After the elder has finished flowering, the country park becomes overwhelmingly green and will remain so until the leaves change colour in autumn. However, there are a number of more or less conspicuous plants flowering during the summer months.
|Spear Thistle - 7 August 2016|
The national flower of Scotland in Milton Country Park
The main display of thistles is the small meadow on the left hand side of the path leading to the Fen Road exit. These are creeping thistles, elsewhere there are small isolated clumps of spear thistles, like the one shown above.
|Meadow by Fen Road Exit - 10 July 2016|
The main claim to fame for the thistle is, of course, it is the national flower of Scotland. Legend has it that in 1263, king Haakon of Norway tried to invade and conquer Scotland. At some point, the invading army tried to mount a surprise attack on their Scot enemies under the cover of darkness. In order to be as quiet as possible, the attackers took off their shoes and advanced in bare feet. One unfortunate soldier trod on a thistle, yelled with pain, and woke the sleeping Scots, who went on to defeat the Norwegians at the Battle of Largs.
|Hedge Bindweed - 31 July 2016|
I have been unable to find out what eats the buds
Probably one single bite and the culprit did not come back for more.
Many of the bushes at the north end of the park, particularly along the north edge of Deep Pool, are covered with the white trumpet flowers of bindweed for many weeks during summer. Close inspection shows that individual blooms are quite short lived, but, at any one time, only a small fraction of the buds are out - hence, the appearance of continuous blossom.
|North of Deep Pool - 31 July 2016|
Everything from buds to dead heads on the plant
It seems a little strange, that a plant as common and conspicuous as hedge bindweed seems to have attracted very little, if any, folklore. Its only medicinal use seems to have been as a purgative. It does have a couple of more imaginative alternative common names, including: old man's night cap, wedlock, and granny-pop-out-of-bed. This last from the fact that when the base of the flower is squeezed, the whole corolla pops out.
|Dickerson's Pit - 10 July 2016|
I have only found a couple of clumps of yellow loosestrife in the park, both of which are in the small inlet off the north west corner of Dickerson's Pit.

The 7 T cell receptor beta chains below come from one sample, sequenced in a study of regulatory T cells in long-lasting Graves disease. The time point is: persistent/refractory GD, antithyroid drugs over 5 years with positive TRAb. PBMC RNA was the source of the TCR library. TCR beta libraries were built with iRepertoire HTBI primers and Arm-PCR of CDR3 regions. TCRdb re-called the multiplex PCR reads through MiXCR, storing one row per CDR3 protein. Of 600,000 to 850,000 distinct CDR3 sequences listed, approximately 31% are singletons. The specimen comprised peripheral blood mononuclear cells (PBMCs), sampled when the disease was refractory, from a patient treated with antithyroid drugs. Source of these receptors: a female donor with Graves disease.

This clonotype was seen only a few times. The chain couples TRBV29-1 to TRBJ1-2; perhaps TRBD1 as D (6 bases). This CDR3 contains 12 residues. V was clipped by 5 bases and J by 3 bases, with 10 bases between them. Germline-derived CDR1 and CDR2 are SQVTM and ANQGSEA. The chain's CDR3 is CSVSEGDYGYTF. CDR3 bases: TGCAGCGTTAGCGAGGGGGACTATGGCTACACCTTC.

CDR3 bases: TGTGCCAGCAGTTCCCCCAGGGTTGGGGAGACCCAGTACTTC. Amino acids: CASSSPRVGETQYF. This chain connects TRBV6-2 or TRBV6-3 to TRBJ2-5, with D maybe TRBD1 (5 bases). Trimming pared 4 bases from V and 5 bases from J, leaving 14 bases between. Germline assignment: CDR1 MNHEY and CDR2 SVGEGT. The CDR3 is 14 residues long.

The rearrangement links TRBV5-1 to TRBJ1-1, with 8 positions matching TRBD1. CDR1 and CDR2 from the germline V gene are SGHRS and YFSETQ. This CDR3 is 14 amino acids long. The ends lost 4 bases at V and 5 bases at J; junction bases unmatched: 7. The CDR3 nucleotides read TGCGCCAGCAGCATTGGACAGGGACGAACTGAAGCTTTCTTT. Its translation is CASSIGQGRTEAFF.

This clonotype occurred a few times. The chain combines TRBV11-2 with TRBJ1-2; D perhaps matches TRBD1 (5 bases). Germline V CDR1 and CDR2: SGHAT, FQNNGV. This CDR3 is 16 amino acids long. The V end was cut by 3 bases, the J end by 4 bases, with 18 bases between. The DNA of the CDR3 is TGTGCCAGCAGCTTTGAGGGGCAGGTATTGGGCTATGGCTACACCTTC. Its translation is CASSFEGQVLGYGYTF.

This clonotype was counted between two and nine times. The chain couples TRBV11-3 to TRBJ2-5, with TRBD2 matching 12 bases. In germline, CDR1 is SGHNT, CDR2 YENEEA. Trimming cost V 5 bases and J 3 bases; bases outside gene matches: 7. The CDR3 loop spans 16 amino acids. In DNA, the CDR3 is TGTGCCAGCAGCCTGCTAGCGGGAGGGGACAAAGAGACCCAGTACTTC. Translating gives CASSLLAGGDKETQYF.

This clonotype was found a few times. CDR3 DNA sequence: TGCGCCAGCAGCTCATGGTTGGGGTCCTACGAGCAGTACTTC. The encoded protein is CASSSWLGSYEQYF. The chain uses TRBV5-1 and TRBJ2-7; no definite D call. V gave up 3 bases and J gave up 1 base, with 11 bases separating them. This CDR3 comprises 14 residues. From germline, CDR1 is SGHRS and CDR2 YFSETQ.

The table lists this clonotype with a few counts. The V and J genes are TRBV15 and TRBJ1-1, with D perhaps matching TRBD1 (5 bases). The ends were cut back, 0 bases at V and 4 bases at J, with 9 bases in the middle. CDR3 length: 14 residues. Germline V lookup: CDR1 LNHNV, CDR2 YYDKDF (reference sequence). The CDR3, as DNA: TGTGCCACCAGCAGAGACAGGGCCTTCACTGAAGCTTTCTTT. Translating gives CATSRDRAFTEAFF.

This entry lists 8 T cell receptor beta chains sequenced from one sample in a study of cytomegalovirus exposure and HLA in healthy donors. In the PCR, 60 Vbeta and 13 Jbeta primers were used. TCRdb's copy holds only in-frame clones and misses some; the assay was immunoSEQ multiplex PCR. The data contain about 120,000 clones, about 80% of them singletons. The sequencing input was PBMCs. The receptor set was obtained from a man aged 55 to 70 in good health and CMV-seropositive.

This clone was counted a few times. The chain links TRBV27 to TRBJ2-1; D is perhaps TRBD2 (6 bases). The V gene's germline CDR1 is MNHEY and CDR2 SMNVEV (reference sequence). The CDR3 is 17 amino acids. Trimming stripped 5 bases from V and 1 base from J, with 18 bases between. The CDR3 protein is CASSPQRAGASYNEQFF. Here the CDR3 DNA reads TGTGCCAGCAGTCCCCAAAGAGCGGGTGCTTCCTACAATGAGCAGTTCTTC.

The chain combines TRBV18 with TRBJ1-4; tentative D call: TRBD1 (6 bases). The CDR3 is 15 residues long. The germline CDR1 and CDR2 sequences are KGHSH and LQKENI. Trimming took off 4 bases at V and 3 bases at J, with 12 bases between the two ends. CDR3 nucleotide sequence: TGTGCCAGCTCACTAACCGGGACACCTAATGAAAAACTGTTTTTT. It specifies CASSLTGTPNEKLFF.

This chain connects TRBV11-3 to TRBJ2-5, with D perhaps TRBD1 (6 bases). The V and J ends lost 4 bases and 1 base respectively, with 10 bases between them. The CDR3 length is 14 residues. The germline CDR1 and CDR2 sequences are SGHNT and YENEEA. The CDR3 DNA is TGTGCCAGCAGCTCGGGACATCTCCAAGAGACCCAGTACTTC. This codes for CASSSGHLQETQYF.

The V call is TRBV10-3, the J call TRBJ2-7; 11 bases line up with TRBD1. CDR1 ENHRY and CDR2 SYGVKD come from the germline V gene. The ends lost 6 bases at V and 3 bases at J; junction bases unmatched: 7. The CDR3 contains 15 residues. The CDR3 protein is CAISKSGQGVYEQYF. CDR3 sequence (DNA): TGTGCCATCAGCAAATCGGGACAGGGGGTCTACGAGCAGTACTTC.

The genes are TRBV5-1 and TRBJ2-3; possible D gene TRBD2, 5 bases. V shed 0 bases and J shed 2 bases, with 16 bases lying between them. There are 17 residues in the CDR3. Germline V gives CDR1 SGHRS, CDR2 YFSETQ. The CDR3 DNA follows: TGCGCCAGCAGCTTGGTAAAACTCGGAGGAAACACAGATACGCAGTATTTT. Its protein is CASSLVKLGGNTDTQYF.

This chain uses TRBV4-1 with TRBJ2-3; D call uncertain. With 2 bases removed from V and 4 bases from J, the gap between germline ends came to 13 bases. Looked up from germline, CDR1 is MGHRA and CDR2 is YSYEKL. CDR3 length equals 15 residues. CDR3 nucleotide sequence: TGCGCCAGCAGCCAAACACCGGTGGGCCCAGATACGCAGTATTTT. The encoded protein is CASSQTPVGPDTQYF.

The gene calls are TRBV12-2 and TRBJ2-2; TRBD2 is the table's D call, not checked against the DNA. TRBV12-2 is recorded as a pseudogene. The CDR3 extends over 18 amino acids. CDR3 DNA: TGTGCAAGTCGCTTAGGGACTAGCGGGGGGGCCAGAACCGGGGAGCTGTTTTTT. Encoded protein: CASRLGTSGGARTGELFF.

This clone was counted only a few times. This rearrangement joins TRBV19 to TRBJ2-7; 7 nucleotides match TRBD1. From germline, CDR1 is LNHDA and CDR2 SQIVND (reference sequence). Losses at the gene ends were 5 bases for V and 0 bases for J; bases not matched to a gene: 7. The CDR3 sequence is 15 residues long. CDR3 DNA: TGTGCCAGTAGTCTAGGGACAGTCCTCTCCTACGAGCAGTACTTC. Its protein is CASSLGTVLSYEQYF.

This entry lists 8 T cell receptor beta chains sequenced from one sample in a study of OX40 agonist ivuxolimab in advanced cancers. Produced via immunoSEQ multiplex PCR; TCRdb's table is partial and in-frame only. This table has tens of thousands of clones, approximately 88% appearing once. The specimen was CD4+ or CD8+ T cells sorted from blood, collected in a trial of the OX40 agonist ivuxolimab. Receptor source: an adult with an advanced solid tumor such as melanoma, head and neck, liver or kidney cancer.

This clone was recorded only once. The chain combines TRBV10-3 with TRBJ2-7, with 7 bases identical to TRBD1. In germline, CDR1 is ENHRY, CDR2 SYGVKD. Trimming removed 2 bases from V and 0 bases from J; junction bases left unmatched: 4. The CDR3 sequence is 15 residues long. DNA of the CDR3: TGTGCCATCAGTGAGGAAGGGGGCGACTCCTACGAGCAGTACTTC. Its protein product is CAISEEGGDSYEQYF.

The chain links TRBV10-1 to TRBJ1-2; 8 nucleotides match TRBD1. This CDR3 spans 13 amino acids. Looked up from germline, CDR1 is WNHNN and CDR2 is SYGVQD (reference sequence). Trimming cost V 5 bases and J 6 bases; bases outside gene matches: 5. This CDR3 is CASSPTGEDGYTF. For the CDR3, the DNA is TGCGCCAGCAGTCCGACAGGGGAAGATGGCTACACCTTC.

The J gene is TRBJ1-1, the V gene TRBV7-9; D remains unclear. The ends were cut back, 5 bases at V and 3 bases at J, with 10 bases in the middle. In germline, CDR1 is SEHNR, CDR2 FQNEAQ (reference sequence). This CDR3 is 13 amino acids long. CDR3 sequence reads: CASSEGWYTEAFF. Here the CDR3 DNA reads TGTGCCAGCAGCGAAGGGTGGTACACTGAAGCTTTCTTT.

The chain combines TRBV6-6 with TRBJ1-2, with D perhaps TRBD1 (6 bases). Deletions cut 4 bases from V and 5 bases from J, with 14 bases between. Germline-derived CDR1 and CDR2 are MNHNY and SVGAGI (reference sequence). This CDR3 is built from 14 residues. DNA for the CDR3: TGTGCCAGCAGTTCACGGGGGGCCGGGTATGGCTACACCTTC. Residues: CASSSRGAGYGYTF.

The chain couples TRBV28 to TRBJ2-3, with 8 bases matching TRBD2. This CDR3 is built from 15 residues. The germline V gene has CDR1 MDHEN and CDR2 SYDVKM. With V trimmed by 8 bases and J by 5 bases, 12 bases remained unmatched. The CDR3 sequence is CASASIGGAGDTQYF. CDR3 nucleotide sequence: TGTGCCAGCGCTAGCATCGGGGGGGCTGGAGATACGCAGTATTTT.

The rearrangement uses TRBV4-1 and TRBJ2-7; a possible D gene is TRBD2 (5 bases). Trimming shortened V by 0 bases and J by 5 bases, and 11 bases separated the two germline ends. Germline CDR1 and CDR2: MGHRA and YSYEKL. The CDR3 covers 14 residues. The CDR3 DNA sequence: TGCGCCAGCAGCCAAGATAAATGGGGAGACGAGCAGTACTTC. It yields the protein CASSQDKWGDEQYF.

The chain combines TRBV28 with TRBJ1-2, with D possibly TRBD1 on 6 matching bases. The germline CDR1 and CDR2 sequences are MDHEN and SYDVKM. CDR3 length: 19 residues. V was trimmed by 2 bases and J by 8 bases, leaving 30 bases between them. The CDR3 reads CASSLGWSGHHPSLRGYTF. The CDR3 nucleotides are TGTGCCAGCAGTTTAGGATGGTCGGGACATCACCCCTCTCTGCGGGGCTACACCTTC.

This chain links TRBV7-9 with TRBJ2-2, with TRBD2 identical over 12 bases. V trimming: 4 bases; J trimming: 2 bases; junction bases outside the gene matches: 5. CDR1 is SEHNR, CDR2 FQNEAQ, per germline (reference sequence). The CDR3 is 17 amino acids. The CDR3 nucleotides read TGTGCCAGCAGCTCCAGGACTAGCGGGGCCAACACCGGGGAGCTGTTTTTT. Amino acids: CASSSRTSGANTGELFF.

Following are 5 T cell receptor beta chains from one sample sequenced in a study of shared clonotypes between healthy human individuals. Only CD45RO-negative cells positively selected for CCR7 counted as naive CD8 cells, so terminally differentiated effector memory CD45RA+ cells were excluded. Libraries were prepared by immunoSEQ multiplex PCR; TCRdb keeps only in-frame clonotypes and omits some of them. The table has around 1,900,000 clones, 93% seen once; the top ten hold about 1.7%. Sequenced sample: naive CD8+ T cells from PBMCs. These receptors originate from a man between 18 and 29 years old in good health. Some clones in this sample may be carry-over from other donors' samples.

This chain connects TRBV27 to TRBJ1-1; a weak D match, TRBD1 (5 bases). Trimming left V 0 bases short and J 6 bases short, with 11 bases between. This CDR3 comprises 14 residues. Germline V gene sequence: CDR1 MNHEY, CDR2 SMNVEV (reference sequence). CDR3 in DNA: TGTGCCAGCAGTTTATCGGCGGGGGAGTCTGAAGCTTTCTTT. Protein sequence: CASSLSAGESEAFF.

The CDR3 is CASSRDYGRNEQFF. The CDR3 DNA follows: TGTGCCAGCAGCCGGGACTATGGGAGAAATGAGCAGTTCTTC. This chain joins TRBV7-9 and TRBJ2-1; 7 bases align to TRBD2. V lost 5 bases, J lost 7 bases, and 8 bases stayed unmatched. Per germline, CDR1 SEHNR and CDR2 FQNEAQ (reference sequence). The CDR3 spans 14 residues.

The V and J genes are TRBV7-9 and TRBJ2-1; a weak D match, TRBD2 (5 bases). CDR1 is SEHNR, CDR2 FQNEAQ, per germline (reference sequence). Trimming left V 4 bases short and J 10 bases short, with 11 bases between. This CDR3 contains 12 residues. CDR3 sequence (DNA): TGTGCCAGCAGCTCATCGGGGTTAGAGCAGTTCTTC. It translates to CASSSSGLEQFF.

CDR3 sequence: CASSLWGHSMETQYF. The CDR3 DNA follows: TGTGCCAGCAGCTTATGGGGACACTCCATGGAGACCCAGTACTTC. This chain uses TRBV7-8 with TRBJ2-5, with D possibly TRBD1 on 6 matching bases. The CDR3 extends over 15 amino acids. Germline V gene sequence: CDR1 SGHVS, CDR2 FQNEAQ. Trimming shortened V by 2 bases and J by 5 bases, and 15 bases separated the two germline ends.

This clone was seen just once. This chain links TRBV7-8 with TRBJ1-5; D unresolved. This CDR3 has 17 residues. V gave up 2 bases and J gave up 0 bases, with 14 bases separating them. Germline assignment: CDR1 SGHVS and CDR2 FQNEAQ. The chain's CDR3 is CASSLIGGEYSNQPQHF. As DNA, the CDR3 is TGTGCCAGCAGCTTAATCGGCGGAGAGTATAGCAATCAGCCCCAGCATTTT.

The derivations of the both the English and Latin names for yellow loosestrife are interesting.
The name 'loosestrife' probably comes from a belief that putting some of the plant under the yolk of oxen would calm them down. Like much folklore this seems to have more than a little basis in fact: loosestrife is repellent to flies, and hence is likely to calm animals tormented by insects.
In latin, Lysimachia vulgaris is named after King Lysimachus of Sicily who first discovered its medicinal properties which included treatment of bleeding wounds.
|Todd's Pit - 10 July 2016|
Victorians believed its heady scent gave young girls inappropriate dreams
I had smelt a sweet aroma at the north-west corner of Todd's Pit before I spotted its source: this vine of honeysuckle growing among the willows.
And, perhaps, because of its sweet smell, the ancients could find no evil with it; it was a force wholly for the good. Plant it in your garden and around your doorways and it will ward off witches and evil. Take honeysuckle indoors and your marriage will prosper.
The leaves of honeysuckle which have been used for treating coughs, colds and asthma, contain antibacterial and anti-inflammatory compounds. These are little used today because of the overall toxicity of the plant.
But, spoil sports that they were, the Victorians could not let such unbridled good cheer go completely unchecked. They banned young girls having the flowers in the house in case their heady scent gave them inappropriate dreams!
Next: More Summer Flowers
Next: More Summer Flowers